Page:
There’s a famous scene from the Monty Python film “The Life of Brian” where the hero buys a product from a vendor at an outdoor market. He asks the price of the item, which the merchant discloses, and Brian agrees to pay it.
“Wait,” the merchant says while grabbing his arm. “Don’t you want to haggle?”
Have you ever been to one of these markets? There are no written rules, but haggling is expected. Everyone knows that the listed price is just the starting point.
These types of outdoor, unregulated markets are very popular in a number of countries, particularly in the Middle East. Flea markets in America are similar, but what has become popular in recent years is a giant online flea market otherwise known as Craigslist. In addition to being a place to turn your attic treasures into some extra cash, Craigslist is a great way to pick up quality used merchandise at a bargain.
How to Make a Purchase via Craigslist
If you wish to venture into Craigslist’s virtual world of browsing and haggling, there are a number of important things to keep in mind.
1.Try to Determine a Product’s Fair Market Value Before Haggling
I love Wikipedia’s definition of fair market value: “An estimate of the market value of a property, based on what a knowledgeable, willing, and unpressured buyer would probably pay to a knowledgeable, willing, and unpressured seller in the market.”
On Craigslist, it is your goal as a buyer to pay fair market value or less. It’s not an exact science, but if you see an item you like, try to determine its fair market value:
- Get Informed. Find out what the item would cost new. Then, try to determine how old it is and what kind of condition it’s in. If it’s a 10-year-old bike with rust and the seller is asking only 15% less than the purchase price of a similarly new bike, then pass it by. It’s rarely worth it to deal with a seller who has unrealistic expectations.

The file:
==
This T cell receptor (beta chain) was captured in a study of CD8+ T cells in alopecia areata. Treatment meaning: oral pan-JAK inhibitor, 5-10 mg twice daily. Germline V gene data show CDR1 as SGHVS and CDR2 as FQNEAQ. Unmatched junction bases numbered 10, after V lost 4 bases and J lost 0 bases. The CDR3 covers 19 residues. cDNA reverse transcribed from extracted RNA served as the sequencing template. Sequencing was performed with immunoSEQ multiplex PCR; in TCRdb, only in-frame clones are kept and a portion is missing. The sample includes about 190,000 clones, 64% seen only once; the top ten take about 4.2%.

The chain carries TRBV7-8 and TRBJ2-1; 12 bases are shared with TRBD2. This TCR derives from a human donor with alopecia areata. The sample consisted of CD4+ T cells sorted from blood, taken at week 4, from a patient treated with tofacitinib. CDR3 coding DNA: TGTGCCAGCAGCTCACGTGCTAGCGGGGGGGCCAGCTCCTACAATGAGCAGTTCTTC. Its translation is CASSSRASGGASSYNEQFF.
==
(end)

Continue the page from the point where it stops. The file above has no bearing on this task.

- Be Willing. If you’re considering a purchase, it needs to be for an item that you truly want or need. That sounds intuitive, but many people make frivolous purchases solely because they think it’s a good deal.
- Don’t Feel Pressured. Craigslist is an ideal site to purchase the things you want, but not the things you absolutely need right away. For instance, you’re not going to buy medical supplies on the site. Your strength as a buyer is that if the seller doesn’t want to accept your price, you can move on.
2. Realize That Everything Is Negotiable
Negotiating is more of an art than a science – but there is a right way to do it and a wrong way. Some sellers put up a “no lowballers” disclaimer, which means you probably will not be able to buy their item for $0.50 on the dollar. However, some sellers do seem willing to take $0.50 on the dollar – in which case you may need to be wary of a potential scam.
Don’t needlessly insult or anger a seller, and don’t waste your time or the seller’s. If a seller went through the trouble of taking photos of the item, uploading them to Craigslist, and typing a detailed description of all the features and benefits of the item, then you can rest assured he or she is not looking to give something away for free.
So how much should you offer? It depends on how much you want it. If it’s an item that you haven’t deemed a must-have, then try 25% below the seller’s asking price. But if it’s something you truly want, then be prepared to pay the asking price if the seller won’t budge.
3. Meet the Seller in Public